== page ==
It’s not just his statement on the hotel restaurant, that “I wasn’t involved in the lease. I signed it, but I wasn’t involved in it.” Asked what his responsibilities with regard to Trump University were, Trump offered a gauzily meaningless statement: “Well, it was very important to me, because if I can impart knowledge to people to make their lives better, that is a very important thing to me.” Confronted with his lawyer’s statement saying that Trump did not have “substantial control” of Trump University, Trump tried to find a way to have it both ways. “So I thought it was a—I thought it was a very—so it was a very important thing to me, actually, the school,” he said.

But Trump clearly had little knowledge of how Trump University ran. He insisted he had reviewed resumes of teachers, but couldn’t remember many of their names, how they were chosen, or what they taught. He could not explain what students received in the apprentice or Gold Elite programs. He did not recall receiving a letter from the New York Department of Education demanding that the company drop the “university” moniker. Asked whether he’d reviewed an agreement, he replied, “Probably. I mean, I have lawyers that do this. I don’t think I did it, but I have lawyers that do it, yes.” He couldn’t recall whether he owned certain business entities and deferred questions to his lawyer. “I don’t know. You’d have to ask Mr. Garten. It could be. I think so, but I just don’t know specifically, but you could ask Mr. Garten,” he said.

Instead, Trump argued that he didn’t really know how Trump University worked, deferring to a lieutenant who ran it, producing this surreal exchange:

Q: And who is running Trump University?

Trump: Michael Sexton.

Q: Is he still to this day running Trump University?

Trump: Well, he’s the one that has been responsible for it, yes.

Q: And are you aware that he’s no longer been with the company since July of 2010?

Trump: Yes. A period of time, yes.

But not knowing what’s really going on among one’s lieutenants can come in handy. That’s especially true if, say, one’s campaign is under investigation for colluding with Russia. There is at this point no doubt that Trump aides were in contact with Russia, both before and after the election, and that they for some reason tried to cover it up. Both Michael Flynn and George Papadopoulos have pleaded guilty to lying to FBI agents about contacts with Russians. Add to this the June 2016 Trump Tower meeting in which Paul Manafort, Jared Kushner, and Donald Trump Jr. met with Natalia Veselnitskaya, and in which Trump Jr. has said he hoped to receive damaging information about Hillary Clinton.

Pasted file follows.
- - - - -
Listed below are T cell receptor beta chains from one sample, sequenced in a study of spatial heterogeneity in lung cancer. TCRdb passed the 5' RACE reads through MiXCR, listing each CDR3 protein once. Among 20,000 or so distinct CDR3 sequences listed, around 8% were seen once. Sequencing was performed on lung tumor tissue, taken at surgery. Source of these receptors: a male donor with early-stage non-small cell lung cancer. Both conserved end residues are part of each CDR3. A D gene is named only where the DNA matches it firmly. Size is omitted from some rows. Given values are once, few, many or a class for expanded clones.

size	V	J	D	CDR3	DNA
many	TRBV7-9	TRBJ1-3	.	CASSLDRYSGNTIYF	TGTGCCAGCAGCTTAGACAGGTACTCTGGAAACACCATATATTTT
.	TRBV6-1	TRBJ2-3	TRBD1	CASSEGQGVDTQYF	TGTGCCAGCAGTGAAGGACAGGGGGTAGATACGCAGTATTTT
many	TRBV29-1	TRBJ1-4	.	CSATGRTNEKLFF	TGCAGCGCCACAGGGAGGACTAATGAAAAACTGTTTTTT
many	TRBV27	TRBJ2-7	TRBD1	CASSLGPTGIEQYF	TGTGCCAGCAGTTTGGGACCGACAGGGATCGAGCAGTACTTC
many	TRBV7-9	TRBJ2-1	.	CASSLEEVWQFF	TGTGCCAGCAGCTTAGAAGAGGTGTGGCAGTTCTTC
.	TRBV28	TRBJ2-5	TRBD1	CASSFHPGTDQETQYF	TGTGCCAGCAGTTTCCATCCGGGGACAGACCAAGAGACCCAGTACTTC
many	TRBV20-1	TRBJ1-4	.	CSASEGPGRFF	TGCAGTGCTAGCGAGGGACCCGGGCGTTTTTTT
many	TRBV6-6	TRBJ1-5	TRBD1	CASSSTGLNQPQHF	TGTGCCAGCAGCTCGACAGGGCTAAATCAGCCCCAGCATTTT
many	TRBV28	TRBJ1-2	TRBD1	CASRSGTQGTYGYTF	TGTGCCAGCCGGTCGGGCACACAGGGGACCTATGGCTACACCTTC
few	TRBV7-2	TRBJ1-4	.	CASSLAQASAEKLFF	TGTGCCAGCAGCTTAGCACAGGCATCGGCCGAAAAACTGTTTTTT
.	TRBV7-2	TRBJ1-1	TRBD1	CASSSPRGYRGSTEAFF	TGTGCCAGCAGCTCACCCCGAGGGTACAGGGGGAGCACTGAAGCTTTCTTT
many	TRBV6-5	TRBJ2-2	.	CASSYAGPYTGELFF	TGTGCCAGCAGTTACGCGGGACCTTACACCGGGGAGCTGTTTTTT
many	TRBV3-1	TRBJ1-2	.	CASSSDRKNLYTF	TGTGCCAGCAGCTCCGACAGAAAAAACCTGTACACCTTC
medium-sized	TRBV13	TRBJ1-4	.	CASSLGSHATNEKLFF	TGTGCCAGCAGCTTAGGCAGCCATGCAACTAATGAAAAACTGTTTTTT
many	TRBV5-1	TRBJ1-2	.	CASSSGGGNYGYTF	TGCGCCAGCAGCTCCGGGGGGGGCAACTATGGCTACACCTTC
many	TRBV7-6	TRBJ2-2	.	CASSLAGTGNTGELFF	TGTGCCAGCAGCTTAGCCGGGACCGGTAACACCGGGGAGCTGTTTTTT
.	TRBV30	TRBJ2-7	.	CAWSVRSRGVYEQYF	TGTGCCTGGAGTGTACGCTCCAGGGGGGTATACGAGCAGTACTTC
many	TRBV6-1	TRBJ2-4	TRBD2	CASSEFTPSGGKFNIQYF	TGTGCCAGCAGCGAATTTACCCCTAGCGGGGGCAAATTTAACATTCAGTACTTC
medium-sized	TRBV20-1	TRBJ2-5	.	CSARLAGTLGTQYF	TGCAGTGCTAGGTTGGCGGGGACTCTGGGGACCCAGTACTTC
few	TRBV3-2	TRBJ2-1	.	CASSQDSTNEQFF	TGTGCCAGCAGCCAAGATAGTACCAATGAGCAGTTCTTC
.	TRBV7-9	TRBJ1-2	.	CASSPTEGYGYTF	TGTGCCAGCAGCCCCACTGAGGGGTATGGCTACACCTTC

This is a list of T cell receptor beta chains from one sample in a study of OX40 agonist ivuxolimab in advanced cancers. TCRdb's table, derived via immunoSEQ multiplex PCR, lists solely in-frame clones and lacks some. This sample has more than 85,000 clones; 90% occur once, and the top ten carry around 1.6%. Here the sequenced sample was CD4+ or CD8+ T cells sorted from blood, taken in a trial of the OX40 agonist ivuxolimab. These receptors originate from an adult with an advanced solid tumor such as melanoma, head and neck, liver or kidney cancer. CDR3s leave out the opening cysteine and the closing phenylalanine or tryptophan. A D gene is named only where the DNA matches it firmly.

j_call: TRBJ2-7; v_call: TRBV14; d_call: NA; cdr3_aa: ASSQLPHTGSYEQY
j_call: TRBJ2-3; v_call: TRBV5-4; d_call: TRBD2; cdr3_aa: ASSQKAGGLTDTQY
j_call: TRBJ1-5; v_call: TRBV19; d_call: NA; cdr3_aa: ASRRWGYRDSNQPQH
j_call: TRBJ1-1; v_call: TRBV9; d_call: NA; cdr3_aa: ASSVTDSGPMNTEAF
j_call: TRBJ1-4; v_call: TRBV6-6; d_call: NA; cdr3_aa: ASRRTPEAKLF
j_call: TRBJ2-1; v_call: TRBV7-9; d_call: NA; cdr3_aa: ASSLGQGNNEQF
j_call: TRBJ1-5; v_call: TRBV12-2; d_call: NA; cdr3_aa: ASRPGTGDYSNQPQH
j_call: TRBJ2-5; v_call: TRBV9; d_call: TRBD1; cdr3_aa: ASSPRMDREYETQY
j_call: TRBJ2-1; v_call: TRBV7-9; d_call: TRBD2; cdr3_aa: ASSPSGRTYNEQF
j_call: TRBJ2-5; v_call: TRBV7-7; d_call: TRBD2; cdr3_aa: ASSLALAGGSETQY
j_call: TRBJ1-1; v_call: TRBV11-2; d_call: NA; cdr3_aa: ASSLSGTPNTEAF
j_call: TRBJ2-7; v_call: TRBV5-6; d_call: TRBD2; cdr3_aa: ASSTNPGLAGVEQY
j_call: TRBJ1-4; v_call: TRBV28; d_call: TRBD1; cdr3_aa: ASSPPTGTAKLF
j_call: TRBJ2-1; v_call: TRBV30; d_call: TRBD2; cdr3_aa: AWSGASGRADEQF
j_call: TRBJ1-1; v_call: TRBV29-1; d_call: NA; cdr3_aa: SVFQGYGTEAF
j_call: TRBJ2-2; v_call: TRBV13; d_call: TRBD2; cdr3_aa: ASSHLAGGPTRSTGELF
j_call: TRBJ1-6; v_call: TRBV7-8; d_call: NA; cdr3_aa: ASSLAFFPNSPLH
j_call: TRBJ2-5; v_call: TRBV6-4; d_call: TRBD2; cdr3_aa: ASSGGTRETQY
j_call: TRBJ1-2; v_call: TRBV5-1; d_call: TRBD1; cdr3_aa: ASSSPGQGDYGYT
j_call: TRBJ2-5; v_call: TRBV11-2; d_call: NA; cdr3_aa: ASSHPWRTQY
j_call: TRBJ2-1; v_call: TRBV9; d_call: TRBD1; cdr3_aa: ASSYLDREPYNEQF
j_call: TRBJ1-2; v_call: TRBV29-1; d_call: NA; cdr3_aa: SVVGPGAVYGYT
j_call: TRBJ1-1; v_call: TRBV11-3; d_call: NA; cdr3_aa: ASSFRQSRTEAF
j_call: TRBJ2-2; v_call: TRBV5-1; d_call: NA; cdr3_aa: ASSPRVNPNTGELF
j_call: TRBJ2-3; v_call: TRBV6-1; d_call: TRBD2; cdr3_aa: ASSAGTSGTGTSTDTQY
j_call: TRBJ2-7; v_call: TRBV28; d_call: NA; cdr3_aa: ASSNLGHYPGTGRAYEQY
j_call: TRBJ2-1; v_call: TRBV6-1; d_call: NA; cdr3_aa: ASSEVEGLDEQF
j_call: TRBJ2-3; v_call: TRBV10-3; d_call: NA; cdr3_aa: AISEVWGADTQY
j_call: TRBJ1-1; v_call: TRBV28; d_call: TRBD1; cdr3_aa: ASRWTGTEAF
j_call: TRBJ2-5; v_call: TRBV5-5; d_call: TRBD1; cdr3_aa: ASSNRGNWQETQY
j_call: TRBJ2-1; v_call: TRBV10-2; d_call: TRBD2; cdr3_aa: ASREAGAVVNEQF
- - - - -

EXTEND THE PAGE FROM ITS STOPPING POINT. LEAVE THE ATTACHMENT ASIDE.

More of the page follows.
While the question of collusion is basically settled, there is not yet any evidence to prove that crimes were committed—nor, importantly, is there any evidence that proves that Donald Trump was aware of any of these contacts. Trump’s apparent removal from his company’s activities in past depositions could help Trump bolster a claim that he was unaware of what his aides, including his son and son-in-law, were doing on the campaign. In the Trump Hotel deposition, he seems barely aware of his son’s actions on the restaurant lease.

Of course, that won’t help Trump if Mueller is in fact more interested in obstruction of justice than he is in collusion. But the depositions show that Trump is also experienced in the favorite tactic of people being asked uncomfortable questions under oath: Profess having no recollection. Time and again, Trump told attorneys that he didn’t remember certain incidents or facts. Judgments on just how credible this will depend on who’s making the judgment, though as the opposing counsel in the Trump University case pointed out, Trump has in the past bragged that he has one of the best memories in the world.

The deponent didn’t recall that either. “I don’t remember that. I remember you telling me, but I don’t know that I said it,” Trump said.